Based on information and statistics obtained from the American Diabetes Association, up to 60% of people with type 2 diabetes also suffer from hypertension, along with other co-morbid medical conditions that lead to a metabolic syndrome diagnosis. Diabetes and hypertension are much more prevalent in people who suffer from obesity.

Hypertension is not as common in people with type 1 diabetes, however; the American Diabetes Association does report that up to 20% of type 1 diabetics also suffer from hypertension.

There are many complications that can occur from diabetes and hypertension including plaque buildup in the arteries, heart failure, kidney failure, blindness, and stroke. Diabetes actually increases the risk of coronary artery disease, hypertension, peripheral artery disease, and cardiovascular disease. Many people wonder, “Is my diabetes causing hypertension?” Let’s take a closer look at this connection.


Can Diabetes Cause Hypertension?


It is possible for diabetes to lead to hypertension if the diabetes is not controlled well. Uncontrolled or poorly controlled diabetes can cause damage to the cardiovascular system by hardening the arteries. Your physician may refer to this condition as atherosclerosis. It is possible for this complication to lead to death if it is not treated properly and effectively.


Treatment For Diabetes Mellitus Hypertension


It is possible to avoid dealing with the complications of diabetes with hypertension. The best way to do that is to control your diabetes and avoid cardiovascular complications, such as hypertension. Maintaining a healthy body weight and following your physician’s recommendations regarding treating your diabetes is a great way to stay heart healthy.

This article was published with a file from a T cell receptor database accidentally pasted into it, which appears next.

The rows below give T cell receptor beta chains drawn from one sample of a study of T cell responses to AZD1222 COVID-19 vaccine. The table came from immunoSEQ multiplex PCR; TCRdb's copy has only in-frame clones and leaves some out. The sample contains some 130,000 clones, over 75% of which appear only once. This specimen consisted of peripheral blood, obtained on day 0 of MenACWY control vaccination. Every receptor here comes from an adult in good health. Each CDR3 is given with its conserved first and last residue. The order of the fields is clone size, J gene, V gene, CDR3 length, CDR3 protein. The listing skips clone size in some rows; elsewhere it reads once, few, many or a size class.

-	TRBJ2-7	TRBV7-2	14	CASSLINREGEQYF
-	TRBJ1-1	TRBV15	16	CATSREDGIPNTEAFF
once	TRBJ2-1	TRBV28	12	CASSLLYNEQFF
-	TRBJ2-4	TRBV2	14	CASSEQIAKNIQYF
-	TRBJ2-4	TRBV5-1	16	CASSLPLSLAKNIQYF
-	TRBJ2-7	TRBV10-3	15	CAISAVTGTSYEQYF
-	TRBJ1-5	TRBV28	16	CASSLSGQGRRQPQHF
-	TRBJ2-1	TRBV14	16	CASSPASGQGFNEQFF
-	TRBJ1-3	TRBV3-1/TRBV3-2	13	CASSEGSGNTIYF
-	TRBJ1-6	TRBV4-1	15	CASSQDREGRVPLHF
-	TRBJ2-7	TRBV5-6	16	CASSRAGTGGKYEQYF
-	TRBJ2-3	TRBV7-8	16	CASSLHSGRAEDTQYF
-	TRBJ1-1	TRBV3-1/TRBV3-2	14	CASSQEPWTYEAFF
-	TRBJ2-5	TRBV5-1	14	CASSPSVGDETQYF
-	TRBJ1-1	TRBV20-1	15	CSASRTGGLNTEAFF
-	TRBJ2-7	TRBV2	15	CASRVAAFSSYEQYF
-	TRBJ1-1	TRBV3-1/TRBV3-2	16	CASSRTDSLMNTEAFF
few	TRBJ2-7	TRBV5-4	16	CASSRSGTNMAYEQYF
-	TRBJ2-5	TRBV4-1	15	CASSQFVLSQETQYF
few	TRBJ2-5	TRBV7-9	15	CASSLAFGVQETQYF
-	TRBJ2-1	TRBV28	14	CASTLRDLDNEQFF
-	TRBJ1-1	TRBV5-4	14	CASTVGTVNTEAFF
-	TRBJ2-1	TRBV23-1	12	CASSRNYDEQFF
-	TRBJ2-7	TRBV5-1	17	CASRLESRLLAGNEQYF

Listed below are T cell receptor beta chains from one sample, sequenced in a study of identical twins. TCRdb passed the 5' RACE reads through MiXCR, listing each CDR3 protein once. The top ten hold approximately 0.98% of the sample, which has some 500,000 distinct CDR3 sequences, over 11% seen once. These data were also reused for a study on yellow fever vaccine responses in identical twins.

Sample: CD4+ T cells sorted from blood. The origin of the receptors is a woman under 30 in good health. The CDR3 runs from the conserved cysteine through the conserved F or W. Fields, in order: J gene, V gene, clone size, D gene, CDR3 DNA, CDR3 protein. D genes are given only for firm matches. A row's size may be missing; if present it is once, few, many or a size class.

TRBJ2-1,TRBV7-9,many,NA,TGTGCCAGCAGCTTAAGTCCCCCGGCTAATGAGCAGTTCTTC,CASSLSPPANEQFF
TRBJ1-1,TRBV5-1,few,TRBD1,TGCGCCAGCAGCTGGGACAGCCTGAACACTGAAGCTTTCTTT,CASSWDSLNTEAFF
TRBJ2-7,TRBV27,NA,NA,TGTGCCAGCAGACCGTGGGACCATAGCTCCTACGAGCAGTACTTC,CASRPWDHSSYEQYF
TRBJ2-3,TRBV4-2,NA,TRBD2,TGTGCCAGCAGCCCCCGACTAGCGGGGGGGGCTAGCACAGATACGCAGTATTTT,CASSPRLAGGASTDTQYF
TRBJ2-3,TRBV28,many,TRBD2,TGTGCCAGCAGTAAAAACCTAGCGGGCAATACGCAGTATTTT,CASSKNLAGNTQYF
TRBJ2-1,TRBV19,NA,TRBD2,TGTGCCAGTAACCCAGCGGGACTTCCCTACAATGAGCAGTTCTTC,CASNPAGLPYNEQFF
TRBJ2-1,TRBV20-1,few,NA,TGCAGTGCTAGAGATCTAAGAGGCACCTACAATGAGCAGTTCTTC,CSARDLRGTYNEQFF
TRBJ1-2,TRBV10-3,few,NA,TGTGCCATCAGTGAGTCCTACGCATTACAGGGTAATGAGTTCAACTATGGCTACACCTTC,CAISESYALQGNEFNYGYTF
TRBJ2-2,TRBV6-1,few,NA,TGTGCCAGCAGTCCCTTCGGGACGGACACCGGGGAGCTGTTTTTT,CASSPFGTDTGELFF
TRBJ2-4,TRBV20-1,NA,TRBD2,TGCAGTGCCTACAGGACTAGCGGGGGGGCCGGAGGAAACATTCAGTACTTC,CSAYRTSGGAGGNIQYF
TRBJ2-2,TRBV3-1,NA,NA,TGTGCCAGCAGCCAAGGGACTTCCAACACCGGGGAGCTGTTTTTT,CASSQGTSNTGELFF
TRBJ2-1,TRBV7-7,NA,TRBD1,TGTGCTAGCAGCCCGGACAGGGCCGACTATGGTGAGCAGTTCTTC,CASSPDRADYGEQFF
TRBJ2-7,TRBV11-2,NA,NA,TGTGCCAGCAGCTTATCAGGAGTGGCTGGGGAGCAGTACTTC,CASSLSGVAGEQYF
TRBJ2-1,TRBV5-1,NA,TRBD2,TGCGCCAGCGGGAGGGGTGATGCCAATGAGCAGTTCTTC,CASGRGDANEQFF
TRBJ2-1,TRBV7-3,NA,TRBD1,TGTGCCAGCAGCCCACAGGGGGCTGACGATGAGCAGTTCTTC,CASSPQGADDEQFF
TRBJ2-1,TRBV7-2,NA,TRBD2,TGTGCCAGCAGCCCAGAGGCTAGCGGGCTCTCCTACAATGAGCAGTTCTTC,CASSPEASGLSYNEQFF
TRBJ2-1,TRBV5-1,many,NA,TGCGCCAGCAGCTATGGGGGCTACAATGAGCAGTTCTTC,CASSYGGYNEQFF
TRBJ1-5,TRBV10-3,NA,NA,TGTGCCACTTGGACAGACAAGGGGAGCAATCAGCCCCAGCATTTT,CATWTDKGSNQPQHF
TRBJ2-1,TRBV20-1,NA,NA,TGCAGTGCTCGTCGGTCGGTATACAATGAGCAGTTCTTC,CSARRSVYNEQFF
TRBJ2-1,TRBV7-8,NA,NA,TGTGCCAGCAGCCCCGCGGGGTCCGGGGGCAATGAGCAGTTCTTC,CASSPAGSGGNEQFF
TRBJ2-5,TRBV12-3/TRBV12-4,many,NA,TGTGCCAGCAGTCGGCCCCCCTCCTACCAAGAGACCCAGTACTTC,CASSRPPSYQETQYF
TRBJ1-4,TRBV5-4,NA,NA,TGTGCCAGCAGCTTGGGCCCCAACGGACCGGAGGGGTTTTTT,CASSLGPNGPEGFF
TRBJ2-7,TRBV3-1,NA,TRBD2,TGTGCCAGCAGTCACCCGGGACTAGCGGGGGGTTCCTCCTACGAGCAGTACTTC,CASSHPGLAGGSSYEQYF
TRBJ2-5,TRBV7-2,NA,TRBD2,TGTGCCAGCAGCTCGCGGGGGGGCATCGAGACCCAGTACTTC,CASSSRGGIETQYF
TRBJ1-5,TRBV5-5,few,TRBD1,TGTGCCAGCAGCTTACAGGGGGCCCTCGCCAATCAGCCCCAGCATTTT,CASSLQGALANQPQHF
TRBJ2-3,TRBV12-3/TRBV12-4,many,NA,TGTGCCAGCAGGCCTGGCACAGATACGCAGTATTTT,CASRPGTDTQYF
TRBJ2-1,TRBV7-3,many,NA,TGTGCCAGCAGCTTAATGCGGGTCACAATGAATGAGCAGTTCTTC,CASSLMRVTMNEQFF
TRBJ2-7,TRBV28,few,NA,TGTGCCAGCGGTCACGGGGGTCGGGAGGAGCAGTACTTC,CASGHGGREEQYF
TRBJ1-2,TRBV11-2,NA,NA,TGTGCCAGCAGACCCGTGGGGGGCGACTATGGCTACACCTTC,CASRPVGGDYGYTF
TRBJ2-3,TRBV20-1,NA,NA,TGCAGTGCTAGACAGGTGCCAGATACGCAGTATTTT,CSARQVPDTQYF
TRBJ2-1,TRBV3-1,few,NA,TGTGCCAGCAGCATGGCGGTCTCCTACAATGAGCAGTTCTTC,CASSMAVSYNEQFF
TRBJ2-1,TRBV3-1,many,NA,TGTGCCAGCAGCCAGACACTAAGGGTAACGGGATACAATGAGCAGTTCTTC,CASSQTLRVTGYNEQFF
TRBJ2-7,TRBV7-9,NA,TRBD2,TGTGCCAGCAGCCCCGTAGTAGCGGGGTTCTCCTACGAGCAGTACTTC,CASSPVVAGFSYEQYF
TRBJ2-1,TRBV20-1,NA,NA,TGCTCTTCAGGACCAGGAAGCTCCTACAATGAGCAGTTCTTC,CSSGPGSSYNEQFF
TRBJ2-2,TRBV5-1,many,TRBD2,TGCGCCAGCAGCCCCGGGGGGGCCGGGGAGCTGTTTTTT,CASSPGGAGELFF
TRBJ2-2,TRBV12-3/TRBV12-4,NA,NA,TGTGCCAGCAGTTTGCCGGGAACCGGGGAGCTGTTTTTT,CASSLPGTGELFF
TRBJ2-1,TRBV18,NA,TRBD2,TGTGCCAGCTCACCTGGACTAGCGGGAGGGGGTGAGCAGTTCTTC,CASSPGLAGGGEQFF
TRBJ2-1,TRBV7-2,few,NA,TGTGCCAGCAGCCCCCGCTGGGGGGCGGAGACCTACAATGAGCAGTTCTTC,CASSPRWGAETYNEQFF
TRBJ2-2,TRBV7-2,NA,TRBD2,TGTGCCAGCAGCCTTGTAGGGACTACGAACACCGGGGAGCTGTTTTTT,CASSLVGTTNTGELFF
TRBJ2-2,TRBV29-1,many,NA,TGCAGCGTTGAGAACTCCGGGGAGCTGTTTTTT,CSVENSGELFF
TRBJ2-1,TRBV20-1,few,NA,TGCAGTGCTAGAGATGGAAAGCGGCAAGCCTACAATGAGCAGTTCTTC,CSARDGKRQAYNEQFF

Regular daily movement in the form of moderate exercise is also a great way to keep your heart healthy and avoid the complication of hypertension. If you currently live a sedentary lifestyle, start by adding movement to your daily life in simple ways.

  • Choose to take the stair instead of the elevator
  • Take a 5 minute walk before and after you eat a meal
  • If you have a sedentary job, get up and move for a couple of minutes every 45 minutes or so
  • Park further away from building entrances and walk a bit further
  • When going to the store, take a lap around and through all the isles before you put anything in your cart, then go back through picking up what you need
  • Take the long route to your mailbox by walking around the house to get to it


If you already do these things, bump up your activity a bit by working in a brisk 30 minute walk 3 to 4 times per week and go from there.

It is also essential that you follow your physician’s recommendations regarding diet, tracking, testing, and medications. Follow a healthy diabetic diet. Drink plenty of water to flush toxins from your body and avoid excess sodium. Following these simple tips can help you live a long and happy life with diabetes and avoid the complications, such as hypertension.